The Life: Urban Hunt Dubai is a first for the Middle East – the inventors believe it is a genuinely new idea rather than an 'Arabised' or 'Emiratised' version of an existing game.
An app Dubai treasure hunt
It was while sitting on the couch last July watching The Da Vinci Code that Asim Bashir turned to his business partner, Sherleen Ali, and said: "Wouldn't it be cool to do something like that?"
Ms Ali agreed. "We are both geeks like that - we love the Dan Brown books and the problem solving," she says.
And that is how the idea of launching a weekly treasure hunt around Dubai was born. The pair already ran a business called Memotech, which makes mobile phone applications, so it seemed natural to make Urban Hunt Dubai a mobile game. Wanting a local flavour, they invented Azeem the Great Genie as the guide and created a Facebook page for him. Through social media the Genie attracted a following, which was all set for the first hunt when it launched on November 18.
To participate, players must first download the app, which is free. Every Friday a cryptic message is sent out providing a clue to a location in Dubai. Players figure out the clue and head to the site. GPS tracking verifies whether treasure hunters are at the correct location. The first people to arrive win a prize. (The number of prize winners changes weekly as does the booty.) Everyone who makes it to the site gets a virtual Urban Coin, which they can accumulate over a season of games. Already the app has been downloaded 2,000 times and the Facebook page has 5,500 followers.
Prizes typically are tickets for a concert or show such as Cirque du Soleil. The February 15 clue read: "Come watch the ball being served back and forth, As they try to win on their 2nd, 3rd or 4th!"
The answer was, of course, the tennis stadium. And the prize was tickets to the Dubai Duty Free Tennis Championships.
"That was a very easy one - we practically told people where to go," Ms Ali says.
It's clear the pair are having great fun rediscovering Dubai. Both grew up in Abu Dhabi and went abroad for university: Ms Ali to McGill University in the Canadian city of Montreal, and Mr Bashir to the University of Pennsylvania's Wharton School in the United States. They returned to the UAE for work.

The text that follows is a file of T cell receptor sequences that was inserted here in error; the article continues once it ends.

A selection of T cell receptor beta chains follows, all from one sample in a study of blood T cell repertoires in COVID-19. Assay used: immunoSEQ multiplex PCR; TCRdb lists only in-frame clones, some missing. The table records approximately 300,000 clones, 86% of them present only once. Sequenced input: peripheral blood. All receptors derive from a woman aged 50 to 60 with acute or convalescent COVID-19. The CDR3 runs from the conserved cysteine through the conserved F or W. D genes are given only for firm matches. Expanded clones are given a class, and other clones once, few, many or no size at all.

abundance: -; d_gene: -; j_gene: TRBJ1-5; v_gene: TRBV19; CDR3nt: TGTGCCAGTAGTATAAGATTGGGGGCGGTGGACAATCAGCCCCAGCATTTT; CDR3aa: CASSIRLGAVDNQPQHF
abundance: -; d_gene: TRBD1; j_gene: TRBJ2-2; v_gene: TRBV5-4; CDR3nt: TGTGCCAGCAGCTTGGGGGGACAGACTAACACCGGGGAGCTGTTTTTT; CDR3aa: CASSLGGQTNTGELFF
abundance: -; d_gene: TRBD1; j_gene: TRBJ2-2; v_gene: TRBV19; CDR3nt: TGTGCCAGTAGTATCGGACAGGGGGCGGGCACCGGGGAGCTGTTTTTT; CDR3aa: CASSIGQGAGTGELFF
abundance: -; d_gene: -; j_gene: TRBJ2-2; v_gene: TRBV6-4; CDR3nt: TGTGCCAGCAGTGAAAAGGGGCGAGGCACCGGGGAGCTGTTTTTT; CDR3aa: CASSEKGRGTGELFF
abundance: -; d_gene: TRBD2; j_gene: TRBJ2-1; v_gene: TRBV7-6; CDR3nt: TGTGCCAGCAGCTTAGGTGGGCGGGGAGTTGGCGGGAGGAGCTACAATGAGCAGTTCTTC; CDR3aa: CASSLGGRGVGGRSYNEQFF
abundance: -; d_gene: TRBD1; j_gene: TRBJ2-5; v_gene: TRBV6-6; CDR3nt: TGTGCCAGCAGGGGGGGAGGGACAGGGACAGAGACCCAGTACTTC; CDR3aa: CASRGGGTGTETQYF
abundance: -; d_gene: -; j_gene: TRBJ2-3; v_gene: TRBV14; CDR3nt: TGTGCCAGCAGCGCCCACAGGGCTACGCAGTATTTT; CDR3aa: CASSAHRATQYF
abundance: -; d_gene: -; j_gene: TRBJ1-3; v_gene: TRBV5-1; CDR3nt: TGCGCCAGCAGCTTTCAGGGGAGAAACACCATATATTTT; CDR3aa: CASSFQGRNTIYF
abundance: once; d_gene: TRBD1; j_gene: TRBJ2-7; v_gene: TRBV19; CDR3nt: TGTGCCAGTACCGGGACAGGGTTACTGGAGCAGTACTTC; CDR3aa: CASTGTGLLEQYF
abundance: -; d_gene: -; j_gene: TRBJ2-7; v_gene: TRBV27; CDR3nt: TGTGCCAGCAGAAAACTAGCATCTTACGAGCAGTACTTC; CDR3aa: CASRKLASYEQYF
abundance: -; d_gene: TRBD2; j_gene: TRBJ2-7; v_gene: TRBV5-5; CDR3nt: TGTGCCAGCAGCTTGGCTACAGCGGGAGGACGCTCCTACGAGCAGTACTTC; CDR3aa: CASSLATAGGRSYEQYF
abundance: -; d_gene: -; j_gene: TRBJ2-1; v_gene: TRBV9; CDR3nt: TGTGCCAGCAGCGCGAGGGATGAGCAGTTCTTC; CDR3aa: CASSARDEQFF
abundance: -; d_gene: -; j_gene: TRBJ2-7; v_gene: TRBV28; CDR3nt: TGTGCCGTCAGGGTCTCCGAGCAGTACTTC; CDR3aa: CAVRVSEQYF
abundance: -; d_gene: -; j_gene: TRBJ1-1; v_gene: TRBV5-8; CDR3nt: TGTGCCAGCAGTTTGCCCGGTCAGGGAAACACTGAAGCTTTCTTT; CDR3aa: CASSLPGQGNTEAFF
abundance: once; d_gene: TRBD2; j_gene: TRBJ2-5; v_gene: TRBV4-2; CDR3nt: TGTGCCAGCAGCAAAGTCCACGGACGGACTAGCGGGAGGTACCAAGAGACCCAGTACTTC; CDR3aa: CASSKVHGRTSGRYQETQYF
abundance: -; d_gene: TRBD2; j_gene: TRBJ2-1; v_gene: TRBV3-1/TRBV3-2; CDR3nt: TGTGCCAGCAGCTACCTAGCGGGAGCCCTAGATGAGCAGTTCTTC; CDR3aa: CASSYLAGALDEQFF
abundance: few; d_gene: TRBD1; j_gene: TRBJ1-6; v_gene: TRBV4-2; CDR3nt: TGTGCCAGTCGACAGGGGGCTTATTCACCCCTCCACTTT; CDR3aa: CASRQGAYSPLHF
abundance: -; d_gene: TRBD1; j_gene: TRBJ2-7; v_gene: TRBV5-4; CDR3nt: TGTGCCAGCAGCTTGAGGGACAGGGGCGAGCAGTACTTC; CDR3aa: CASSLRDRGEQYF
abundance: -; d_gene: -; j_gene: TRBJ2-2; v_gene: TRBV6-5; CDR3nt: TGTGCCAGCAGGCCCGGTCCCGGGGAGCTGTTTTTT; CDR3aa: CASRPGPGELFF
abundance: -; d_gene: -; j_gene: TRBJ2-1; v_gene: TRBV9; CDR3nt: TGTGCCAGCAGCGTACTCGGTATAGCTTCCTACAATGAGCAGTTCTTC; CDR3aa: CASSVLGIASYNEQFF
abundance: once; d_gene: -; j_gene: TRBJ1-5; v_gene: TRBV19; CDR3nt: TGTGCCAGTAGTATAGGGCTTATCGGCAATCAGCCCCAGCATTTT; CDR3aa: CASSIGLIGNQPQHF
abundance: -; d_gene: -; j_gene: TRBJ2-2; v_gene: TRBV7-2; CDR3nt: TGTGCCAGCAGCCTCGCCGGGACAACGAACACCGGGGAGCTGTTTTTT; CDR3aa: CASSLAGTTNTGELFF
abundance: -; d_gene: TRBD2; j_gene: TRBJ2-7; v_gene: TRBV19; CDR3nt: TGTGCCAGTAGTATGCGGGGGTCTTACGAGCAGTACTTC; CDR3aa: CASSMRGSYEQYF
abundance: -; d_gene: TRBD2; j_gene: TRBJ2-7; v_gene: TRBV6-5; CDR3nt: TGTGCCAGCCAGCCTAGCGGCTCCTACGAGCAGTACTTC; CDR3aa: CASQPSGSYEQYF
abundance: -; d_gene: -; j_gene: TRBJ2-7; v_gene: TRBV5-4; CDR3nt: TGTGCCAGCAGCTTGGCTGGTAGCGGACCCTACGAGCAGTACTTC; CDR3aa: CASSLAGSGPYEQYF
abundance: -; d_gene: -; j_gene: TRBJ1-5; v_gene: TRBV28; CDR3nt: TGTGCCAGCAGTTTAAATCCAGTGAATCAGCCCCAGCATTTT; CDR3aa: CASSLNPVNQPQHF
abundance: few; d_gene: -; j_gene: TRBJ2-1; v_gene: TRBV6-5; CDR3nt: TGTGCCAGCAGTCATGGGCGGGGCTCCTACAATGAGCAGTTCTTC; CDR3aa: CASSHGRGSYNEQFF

"We would just park our cars and walk around Dubai," Ms Ali says. "We didn't just want distinctive landmarks but a mixed bag."
They now have a large database filled with locations, some quite obscure, that they draw from every week.
The prizes are there to give people incentives but the main goal is to get them out and about and appreciate what's going on.
Urban Hunt Dubai is a first for the Middle East - the inventors believe it is a genuinely new idea rather than an 'Arabised' or 'Emiratised' version of an existing game.
"We thought hard about this," in the early stages, Mr Bashir says. "And we did lots of research and [we realised] no one has done this before."
Now, of course, the aim is to make money from the game. One way is to get companies to sponsor the game each week. They have also had enquiries from large multinationals about using Urban Hunt as part of a product launch. And now they have developed the technology, they can easily tailor the app. So, for example, they could organise a treasure hunt on Sir Bani Yas island for corporate team-building day.
There is also the possibility of taking the app to other cities around the world - where it can be played year-round. Once the weather heats up in Dubai, players are unlikely to traipse around in the searing heat.
But, as Mr Bashir says, Urban Hunt is just getting started. They are, for example, thinking about introducing multiple clues for each game so there is more of a trail to follow.
"It's going to get a lot more fun," he says. "There will be a lot more surprises. I am on edge waiting for the next version to come out. There will be more ways to play the game, more interaction and cool new features."